As clinicians, it is our role to encourage patients to receive the COVID-19 vaccine and to mitigate these disparities. How we engage Black patients is important. My Black colleagues, I implore you: be vocal, be heard, and be seen.
Be vocal in your personal community and the community at large. Talk with your friends and family about why they should receive the vaccine — they trust you. Use your social media platforms to encourage vaccine uptake and highlight and address facts about the COVID-19 vaccine. Prompt vaccine conversations with those closest to you. Encourage your colleagues to consider the valid concerns of the Black community when recommending the vaccine to their patients. For your patients, spend time asking why they are hesitant, acknowledge medicine's abhorrent racially violent history, and address their concerns with facts. Urge them to get in line when it's their time.
Be heard in your institution. Encourage it to create a focused campaign on minority vaccine uptake. Call for a strategic plan to address vaccine access for minority communities served by the institution. Join, create, or encourage the creation of committees focused on understanding vaccine hesitancy amongst minorities, competently addressing vaccine hesitancy, and creating a vaccine campaign. These committees should include local Black community stakeholders. The investment will not go unseen.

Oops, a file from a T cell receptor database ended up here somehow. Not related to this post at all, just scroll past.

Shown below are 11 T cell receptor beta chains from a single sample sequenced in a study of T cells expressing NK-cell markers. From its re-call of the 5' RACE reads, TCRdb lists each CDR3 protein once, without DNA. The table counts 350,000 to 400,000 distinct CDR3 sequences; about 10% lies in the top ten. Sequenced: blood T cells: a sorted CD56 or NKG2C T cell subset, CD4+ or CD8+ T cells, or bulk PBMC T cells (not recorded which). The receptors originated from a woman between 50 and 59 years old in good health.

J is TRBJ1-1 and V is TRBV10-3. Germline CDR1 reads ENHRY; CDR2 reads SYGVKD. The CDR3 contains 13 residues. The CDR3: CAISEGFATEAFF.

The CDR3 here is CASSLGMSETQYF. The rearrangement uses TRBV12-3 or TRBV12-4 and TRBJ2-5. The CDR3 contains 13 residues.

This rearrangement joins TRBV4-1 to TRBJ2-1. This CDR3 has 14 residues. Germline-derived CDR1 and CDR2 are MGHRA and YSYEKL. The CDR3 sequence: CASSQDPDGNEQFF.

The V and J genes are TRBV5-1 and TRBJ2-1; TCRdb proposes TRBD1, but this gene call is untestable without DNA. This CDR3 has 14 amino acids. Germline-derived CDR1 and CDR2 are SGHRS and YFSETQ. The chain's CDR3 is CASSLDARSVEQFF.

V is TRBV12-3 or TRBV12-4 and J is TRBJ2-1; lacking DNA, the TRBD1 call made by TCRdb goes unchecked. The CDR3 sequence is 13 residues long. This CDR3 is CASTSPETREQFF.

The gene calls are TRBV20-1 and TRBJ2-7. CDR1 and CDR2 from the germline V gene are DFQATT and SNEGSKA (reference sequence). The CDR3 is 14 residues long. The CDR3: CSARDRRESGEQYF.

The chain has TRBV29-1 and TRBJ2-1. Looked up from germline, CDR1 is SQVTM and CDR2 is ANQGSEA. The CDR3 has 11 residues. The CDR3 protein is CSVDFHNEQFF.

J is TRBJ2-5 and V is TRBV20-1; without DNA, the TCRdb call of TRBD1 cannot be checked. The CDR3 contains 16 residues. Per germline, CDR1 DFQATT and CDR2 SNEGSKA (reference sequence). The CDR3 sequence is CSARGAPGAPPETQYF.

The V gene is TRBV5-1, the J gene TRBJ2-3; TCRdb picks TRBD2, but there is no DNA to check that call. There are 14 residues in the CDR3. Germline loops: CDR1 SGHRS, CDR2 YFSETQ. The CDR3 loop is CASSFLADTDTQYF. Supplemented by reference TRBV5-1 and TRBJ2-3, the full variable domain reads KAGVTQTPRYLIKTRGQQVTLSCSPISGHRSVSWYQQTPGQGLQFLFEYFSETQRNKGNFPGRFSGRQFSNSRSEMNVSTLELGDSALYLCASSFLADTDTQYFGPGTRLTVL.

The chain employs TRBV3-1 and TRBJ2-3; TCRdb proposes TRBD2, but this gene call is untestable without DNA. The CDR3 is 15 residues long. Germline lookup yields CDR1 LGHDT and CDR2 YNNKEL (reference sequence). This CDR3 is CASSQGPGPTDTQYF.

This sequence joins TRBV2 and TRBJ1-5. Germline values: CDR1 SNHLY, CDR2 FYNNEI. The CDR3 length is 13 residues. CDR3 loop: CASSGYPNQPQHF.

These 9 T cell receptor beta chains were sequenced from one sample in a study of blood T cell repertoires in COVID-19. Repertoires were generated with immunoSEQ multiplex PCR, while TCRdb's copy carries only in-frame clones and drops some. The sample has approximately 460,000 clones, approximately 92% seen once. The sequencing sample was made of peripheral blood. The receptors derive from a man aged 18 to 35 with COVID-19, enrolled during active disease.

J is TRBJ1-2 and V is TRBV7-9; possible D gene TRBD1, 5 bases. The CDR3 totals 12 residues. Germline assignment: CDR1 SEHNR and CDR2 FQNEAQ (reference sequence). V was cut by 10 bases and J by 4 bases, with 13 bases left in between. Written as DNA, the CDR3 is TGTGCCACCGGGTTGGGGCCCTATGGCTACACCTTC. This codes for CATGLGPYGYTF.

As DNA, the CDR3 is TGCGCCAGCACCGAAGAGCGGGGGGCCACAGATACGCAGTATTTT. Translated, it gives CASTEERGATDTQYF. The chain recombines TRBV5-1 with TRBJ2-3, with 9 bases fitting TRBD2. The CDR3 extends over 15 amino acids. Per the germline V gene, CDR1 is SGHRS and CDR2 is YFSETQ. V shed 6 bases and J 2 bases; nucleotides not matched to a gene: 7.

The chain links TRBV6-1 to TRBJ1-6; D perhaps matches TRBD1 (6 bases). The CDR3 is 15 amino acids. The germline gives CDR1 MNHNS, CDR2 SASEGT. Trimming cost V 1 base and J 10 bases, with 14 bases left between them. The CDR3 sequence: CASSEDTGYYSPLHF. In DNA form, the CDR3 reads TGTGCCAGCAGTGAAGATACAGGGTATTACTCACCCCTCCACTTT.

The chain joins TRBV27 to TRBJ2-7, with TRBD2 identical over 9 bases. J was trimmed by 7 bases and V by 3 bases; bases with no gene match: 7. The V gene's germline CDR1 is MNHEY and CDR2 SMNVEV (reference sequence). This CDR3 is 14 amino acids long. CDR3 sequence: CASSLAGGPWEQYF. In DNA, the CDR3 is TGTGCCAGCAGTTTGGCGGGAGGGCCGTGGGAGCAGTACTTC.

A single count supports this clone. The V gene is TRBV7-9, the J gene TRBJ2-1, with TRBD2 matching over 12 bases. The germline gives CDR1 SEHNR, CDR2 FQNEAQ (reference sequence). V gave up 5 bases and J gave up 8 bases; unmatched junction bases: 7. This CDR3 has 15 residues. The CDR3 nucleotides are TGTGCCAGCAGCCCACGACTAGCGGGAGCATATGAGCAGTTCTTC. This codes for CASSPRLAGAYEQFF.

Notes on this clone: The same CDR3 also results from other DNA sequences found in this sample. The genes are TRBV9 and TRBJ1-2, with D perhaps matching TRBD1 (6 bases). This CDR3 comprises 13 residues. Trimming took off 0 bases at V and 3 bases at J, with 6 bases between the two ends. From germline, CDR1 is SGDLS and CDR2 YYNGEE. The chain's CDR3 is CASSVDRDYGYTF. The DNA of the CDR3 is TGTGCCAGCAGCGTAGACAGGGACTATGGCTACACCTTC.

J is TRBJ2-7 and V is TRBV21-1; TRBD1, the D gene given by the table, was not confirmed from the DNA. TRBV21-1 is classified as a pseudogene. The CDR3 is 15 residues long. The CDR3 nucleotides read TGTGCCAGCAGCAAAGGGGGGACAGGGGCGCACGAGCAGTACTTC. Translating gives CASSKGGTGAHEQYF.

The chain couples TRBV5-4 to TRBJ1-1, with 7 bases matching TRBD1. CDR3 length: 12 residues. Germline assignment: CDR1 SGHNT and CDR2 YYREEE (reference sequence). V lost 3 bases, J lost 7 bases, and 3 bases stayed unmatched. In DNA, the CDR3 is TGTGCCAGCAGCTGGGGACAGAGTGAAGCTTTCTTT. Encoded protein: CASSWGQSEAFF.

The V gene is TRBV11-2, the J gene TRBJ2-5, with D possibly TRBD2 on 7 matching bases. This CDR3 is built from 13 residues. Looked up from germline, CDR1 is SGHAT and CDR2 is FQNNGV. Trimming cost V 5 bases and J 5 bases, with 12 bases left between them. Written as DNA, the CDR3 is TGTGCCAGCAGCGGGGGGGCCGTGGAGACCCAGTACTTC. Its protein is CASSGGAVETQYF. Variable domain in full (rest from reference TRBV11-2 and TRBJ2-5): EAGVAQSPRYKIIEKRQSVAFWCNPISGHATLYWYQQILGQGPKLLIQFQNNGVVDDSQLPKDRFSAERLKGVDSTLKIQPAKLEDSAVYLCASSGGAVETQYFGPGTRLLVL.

Get vaccinated, then be seen. Share your vaccine story and pictures with everyone around you. Consider writing about your experience. Discuss any hesitation and side effects honestly. Discuss how you overcame your hesitancy to make the decision to get vaccinated and be open to questions. When you get the second dose, share your story again.
However, to be clear, Black physicians cannot, and should not, bear the burden alone. All clinicians should be advocates for vaccine uptake, especially in disparaged minority communities. But it is also important that Black clinicians are the most vocal in our communities, the loudest about the need for COVID-19 vaccination, and the most visible when we get vaccinated. When we are not getting vaccinated, it is noticed. When we express hesitancy, we sow seeds of doubt. Believe me, I understand the exhaustion, but I challenge you to be an example. Get the vaccine and continue to use your voice to encourage vaccine uptake in the Black community. And if you are hesitant yourself, acknowledge your conflicting identities, but let go of your emotions and consider the facts; the vaccine is safe. In the meantime, the medical community must continue working hard to rebuild trust to ensure Black patients won't continue to get left behind.
How do you engage your Black patients? Will you encourage them to get a COVID-19 vaccine? Let us know below.
Paula Magee is currently a pediatric critical care fellow. She completed the Commonwealth Fund Mongan Fellowship in Minority Health Policy and obtained her MPH in Health Policy from the Harvard TH Chan School of Public Health.
Image by Mongkolchon Akesin / Shutterstock